endowment mortgages. A total of 94,392 new cases were taken on by adjudicators,
with 46,134 of these relating to endowment mortgages. Just 1,755 were about other
types of mortgage, secured or unsecured loans and 2,731 about credit cards. This, of
course, pre-dates full coverage of consumer credit. Three quarters of all new cases
were initiated by consumers themselves; the remainder by bodies acting on their
Ann independent review of the Service concluded that it provided a high quality and
accessible service that was fair and reasonable in both the decisions it made and the
procedures it followed25. A second review has just been commissioned.
Strengths and weaknesses of the current system
Recent changes have led to much more wide-ranging and robust statutory regulation
of both mortgages and unsecured credit. This goes far beyond requirements for
information disclosure and provides extensive consumer protection, both when they
purchase products and afterwards. Regulation of mortgages is, currently more
extensive than that of consumer credit, which is supplemented by self-regulation.
That may change as the Consumer Credit Act 2006 is implemented in full.
At present, self-regulation plays an important part in providing full consumer
protection in areas of responsible lending and dealing with customers in financial
difficulty (both of which are covered by the FSA conduct of business rules for
mortgages). This is not necessarily a weakness, however, as self-regulation has
proved itself able to respond more quickly to abuses in the marketplace than full
regulation. As self-regulation involves a mutual acceptance of the need to conform to
mutually-agreed norms of behaviour, it has also driven up standards across the
industry. Companies are expected to comply with the spirit not the letter of the
Banking Code or FLA Lending Code. A key weakness is that only 63 per cent of
Financial Ombudsman Service Annual review: financial year 2006/07.
E Kempson, S Collard and N Moore (2004) Fair and reasonable; an independent assessment of the
Financial Ombudsman Service. Bristol: University of Bristol
unsecured lending is covered by a rigorous Code and compliance monitoring that
approaches the level for mortgages. 30 per cent is covered by a less detailed but still
rigorous Code, but one where compliance monitoring is weaker and just under 10 per
cent of lending is not covered by adequate self-regulation at all. As this sector
specialises in small loans to people on low incomes, it means that many vulnerable
consumers have inadequate protection.
A key omission from the UK regulatory framework is that there is nothing similar to
the US Community Re-investment Act or Home Mortgage Disclosure Act, although
have been various calls for CRA-like legislation. In general, there is little evidence of
red-lining and geographical discrimination, although that is not to say that everyone
has access to mortgages and credit. Instead debates centre on providing access to
affordable consumer credit and a Financial Inclusion Taskforce has been set up by
Treasury Ministers to oversee work in this area, reporting annually to Ministers and,
through them, to Parliament.
Legislation alone is not sufficient to ensure consumer protection; compliance needs to
be monitored and enforced. Compliance monitoring by statutory regulators is,
undoubtedly, far more extensive for mortgages that it is for unsecured credit, where
has primarily been undertaken through self-regulation. In the past the Office of Fair
Trading has had limited powers and been slow to use them. Even when the new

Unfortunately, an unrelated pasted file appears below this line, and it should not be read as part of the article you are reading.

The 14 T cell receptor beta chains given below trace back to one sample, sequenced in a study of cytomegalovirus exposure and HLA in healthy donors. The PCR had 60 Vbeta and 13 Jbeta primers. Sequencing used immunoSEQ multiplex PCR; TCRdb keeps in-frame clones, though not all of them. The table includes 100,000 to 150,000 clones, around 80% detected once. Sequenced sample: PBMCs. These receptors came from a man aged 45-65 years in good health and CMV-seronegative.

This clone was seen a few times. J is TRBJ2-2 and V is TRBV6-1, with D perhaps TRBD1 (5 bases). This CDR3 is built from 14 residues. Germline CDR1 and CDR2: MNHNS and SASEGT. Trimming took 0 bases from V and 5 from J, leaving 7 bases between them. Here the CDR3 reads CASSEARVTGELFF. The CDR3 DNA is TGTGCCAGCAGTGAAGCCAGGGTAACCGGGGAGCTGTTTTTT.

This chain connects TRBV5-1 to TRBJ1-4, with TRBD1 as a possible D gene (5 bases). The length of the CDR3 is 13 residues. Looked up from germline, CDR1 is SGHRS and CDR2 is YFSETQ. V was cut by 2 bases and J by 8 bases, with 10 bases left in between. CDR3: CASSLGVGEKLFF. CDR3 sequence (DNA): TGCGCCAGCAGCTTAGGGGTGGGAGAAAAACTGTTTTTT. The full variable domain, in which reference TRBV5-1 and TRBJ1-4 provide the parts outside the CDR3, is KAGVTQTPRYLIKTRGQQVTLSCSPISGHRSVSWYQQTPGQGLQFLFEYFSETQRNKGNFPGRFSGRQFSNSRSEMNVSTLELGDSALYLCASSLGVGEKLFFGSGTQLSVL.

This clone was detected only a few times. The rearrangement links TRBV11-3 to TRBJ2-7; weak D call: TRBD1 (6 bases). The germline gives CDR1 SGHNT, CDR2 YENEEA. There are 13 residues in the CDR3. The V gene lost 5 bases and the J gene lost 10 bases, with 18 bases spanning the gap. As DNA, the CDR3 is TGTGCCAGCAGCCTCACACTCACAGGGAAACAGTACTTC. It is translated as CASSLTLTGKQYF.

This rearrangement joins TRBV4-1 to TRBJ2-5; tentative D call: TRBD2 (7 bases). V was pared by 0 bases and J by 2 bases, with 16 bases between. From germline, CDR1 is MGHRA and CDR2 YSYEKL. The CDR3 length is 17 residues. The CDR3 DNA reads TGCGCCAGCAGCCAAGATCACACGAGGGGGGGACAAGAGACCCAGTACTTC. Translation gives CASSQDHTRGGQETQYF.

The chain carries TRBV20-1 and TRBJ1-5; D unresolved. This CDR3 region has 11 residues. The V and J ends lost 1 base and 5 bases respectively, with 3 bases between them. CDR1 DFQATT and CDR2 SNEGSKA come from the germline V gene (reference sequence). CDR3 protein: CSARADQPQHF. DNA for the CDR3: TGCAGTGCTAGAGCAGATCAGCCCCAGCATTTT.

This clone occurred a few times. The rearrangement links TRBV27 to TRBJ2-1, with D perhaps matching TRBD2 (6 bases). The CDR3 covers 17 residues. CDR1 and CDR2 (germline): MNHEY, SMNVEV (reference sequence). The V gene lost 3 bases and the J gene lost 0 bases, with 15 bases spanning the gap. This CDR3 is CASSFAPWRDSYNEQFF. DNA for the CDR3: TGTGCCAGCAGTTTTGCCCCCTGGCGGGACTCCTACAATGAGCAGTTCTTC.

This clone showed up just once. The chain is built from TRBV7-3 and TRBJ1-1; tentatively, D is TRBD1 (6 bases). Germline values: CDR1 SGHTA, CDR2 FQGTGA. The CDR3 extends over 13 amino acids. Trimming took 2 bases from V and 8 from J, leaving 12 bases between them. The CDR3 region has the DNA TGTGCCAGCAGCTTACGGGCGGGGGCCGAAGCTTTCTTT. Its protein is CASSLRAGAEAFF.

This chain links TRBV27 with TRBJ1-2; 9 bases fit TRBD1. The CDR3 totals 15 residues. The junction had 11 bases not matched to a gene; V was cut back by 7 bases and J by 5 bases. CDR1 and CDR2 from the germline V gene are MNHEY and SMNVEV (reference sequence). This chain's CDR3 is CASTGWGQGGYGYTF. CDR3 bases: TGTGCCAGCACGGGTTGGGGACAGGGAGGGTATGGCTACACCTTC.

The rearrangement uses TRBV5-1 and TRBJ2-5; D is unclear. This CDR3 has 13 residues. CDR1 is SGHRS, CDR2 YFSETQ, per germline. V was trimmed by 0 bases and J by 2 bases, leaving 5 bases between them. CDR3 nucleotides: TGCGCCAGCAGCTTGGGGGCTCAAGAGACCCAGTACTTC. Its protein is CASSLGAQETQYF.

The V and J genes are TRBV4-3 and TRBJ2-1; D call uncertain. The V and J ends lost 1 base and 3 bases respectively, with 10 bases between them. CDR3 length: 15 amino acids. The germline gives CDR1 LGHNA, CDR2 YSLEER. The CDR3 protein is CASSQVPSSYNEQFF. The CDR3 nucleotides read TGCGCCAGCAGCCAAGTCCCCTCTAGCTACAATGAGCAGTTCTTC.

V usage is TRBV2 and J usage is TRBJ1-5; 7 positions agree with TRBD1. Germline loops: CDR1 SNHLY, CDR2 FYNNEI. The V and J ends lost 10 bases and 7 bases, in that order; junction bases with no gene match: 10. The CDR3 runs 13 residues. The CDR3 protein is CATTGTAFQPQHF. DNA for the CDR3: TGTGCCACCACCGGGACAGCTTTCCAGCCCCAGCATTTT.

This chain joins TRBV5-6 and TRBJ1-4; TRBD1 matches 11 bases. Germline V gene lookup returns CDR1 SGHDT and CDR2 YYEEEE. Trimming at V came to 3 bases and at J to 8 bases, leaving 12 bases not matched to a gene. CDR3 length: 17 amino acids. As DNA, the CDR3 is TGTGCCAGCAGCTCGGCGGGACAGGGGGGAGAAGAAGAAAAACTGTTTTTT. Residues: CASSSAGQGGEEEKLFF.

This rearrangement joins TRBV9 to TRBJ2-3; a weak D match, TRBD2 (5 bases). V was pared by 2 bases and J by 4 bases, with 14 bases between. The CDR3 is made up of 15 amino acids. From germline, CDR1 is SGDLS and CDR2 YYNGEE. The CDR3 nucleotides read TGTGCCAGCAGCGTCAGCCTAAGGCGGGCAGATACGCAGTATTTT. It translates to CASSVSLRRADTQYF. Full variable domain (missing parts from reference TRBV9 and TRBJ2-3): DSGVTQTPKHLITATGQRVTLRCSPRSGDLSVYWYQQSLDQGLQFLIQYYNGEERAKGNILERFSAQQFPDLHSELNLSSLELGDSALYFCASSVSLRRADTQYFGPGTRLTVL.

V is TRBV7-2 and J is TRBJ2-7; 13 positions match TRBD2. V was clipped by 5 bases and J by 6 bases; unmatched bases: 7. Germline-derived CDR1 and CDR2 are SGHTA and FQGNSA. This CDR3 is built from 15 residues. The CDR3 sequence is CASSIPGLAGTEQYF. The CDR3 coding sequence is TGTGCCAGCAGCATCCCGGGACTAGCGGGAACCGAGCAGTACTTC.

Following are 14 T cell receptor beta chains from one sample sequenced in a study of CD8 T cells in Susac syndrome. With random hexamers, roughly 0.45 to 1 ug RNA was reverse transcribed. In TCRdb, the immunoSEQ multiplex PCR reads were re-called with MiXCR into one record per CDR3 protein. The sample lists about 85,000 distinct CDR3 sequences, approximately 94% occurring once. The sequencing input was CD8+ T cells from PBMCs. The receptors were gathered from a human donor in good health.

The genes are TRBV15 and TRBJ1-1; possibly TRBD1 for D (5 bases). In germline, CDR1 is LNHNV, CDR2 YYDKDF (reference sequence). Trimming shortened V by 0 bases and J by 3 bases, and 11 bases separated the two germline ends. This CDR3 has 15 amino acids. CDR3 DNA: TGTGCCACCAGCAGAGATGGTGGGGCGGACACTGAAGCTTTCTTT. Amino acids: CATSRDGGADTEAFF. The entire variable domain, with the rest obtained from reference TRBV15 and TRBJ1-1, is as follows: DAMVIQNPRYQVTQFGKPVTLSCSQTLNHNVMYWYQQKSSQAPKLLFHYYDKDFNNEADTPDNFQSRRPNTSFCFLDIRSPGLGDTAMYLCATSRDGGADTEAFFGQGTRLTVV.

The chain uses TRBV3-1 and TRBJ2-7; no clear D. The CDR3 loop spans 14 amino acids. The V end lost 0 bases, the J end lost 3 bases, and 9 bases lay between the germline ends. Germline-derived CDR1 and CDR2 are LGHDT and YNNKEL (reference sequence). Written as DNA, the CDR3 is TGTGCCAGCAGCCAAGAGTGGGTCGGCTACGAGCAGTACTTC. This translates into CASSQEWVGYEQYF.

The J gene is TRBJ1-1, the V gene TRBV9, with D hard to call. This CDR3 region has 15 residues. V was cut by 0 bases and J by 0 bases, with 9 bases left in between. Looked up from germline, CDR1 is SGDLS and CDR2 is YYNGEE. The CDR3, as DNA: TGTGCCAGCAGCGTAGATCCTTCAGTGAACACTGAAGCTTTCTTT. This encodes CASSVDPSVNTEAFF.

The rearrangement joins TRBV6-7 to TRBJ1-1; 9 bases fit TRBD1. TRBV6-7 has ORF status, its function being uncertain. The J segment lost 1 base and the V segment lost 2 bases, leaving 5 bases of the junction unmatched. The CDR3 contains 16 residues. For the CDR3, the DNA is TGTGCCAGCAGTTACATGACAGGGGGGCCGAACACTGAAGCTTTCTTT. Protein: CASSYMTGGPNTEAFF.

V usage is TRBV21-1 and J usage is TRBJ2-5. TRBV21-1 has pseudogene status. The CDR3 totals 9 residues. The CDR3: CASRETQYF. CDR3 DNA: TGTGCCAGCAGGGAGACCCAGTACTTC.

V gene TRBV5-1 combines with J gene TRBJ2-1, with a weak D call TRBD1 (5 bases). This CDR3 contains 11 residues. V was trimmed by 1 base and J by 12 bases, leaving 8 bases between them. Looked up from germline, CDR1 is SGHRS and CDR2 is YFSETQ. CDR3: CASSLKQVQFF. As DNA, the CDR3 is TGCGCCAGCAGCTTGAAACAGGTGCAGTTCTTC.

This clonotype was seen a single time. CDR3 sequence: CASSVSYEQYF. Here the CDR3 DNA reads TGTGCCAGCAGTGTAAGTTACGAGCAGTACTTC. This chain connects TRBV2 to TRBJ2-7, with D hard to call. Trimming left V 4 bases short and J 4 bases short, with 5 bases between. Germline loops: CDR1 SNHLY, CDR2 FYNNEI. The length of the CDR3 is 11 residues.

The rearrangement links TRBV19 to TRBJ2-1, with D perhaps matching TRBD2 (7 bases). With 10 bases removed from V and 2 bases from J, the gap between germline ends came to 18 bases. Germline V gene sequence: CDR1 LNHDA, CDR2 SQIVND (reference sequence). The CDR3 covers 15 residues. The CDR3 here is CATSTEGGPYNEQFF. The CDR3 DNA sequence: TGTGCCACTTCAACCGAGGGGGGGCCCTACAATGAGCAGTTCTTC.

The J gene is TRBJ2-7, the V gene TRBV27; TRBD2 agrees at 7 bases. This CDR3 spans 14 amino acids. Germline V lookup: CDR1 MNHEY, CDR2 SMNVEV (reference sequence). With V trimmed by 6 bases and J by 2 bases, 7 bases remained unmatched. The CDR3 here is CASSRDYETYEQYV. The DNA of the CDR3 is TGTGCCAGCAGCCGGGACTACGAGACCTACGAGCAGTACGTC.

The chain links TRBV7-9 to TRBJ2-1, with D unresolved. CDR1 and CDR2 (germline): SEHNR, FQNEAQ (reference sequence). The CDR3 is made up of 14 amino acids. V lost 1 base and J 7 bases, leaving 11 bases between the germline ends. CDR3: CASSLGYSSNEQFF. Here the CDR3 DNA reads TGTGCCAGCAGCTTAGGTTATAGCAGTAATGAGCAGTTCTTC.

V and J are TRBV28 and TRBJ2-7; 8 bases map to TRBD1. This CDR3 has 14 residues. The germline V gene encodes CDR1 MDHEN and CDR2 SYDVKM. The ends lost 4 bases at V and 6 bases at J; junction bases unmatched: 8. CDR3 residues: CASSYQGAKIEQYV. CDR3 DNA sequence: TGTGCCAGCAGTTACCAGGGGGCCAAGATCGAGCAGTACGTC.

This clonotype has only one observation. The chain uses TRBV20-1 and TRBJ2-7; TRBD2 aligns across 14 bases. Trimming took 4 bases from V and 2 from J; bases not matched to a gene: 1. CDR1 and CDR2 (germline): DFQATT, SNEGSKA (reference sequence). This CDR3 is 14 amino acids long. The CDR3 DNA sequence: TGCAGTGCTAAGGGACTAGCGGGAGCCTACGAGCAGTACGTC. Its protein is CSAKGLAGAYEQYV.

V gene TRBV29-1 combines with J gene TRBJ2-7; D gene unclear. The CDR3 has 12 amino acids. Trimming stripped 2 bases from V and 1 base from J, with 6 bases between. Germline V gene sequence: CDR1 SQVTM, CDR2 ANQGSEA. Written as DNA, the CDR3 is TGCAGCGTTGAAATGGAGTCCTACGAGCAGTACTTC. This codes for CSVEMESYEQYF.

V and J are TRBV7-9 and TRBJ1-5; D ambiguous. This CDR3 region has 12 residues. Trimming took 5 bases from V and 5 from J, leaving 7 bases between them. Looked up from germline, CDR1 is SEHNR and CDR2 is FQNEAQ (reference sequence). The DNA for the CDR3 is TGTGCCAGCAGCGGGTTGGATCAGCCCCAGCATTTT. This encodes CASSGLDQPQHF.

credit licence regime is introduced in 2008, it is likely to fall well short of the
supervision of mortgages by the Financial Services Authority. Mindful of this
shortcoming, the banking industry has put in place a robust system of compliance
monitoring of the Banking Code – which mirrors the procedures of the FSA. Other
consumer credit companies, through their trade body the Finance and Leasing
Association, are also tightening the way that compliance with their Lending Code is
monitored and enforced. Together this ensures that most firms do act responsibly in
their dealings with their customers. Self-regulation does not, however, include the
power to fine or to remove to right of a company to trade. The maximum penalty is
‘naming and shaming’ and expelling a firm from membership of the Code. In
practice, though, this is seldom needed and the real value of self-regulation is the way
that firms approach it. BCSB compliance officers, for example, achieve a great deal
through informal negotiation with firms to ensure that policies and procedures are
fully compliant with the Banking Code. The overwhelming majority of firms feel a
strong pressure not to breach their own mutually-agreed rules.
Compliance monitoring, especially for unsecured credit, is a complex system that
requires Memorandums of Understanding between the main players to avoid over
regulation (and double jeopardy) and under-regulation. It is open to criticism for its
complexity, resulting in periodic calls for consumer credit also to be brought within
the ambit of the FSA. In time that seems the most likely outcome.
Finally, until very recently, the only means of redress for consumers with extortionate
credit agreements was, individually, through the courts and very few cases had been
brought. Bringing consumer credit into the remit of the Financial Ombudsman
Service should mark an important improvement in consumer redress. But, without
provision for class actions through the courts, there are limits on wider benefits
deriving from individual complaints. Input from the Financial Ombudsman Service to
the independent review of the Banking Code has brought about substantial changes to
its provisions. And the ‘super-complaints’ brought by consumer bodies, under the
Enterprise Act 2002, that have resulted in an inquiry by the Competition Commission
have also tackled market abuses. But neither has the direct impact of a class action.